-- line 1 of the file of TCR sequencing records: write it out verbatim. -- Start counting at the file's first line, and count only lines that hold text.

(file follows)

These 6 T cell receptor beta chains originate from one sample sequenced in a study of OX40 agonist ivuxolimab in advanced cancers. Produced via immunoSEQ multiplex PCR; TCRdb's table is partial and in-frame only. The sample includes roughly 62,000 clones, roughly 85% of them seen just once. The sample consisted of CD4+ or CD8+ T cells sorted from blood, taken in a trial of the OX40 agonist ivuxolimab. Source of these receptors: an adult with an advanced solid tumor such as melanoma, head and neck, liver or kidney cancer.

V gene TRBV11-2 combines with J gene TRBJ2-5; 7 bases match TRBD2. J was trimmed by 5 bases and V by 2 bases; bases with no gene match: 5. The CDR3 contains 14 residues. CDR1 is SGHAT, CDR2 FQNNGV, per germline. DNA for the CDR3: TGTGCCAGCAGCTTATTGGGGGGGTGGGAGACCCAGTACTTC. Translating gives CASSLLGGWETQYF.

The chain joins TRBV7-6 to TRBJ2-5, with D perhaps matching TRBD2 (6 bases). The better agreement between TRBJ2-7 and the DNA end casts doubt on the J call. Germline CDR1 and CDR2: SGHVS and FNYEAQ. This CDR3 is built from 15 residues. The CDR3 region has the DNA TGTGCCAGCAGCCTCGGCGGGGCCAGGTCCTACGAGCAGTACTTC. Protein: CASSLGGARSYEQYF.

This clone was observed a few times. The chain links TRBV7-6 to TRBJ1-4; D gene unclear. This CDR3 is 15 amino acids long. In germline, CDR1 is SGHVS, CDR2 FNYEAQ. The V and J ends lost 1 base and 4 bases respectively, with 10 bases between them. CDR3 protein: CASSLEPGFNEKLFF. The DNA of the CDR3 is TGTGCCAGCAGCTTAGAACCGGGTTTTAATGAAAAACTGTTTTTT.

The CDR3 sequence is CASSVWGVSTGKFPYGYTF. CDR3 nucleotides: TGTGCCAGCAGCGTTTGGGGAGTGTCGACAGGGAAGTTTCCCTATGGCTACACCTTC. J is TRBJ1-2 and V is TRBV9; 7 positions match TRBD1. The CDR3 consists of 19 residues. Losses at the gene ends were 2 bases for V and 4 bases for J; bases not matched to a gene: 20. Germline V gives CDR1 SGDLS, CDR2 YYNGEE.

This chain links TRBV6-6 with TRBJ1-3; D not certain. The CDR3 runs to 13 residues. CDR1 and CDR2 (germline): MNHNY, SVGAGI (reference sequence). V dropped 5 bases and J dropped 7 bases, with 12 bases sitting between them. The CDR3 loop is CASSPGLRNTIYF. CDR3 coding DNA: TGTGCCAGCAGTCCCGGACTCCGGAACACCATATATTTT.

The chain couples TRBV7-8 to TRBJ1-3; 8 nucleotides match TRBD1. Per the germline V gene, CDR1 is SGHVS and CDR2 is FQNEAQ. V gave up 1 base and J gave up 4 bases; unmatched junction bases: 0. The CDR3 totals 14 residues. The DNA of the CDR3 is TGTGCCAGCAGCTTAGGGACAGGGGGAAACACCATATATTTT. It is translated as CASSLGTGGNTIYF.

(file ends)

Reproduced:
These 6 T cell receptor beta chains originate from one sample sequenced in a study of OX40 agonist ivuxolimab in advanced cancers. Produced via immunoSEQ multiplex PCR; TCRdb's table is partial and in-frame only. The sample includes roughly 62,000 clones, roughly 85% of them seen just once. The sample consisted of CD4+ or CD8+ T cells sorted from blood, taken in a trial of the OX40 agonist ivuxolimab. Source of these receptors: an adult with an advanced solid tumor such as melanoma, head and neck, liver or kidney cancer.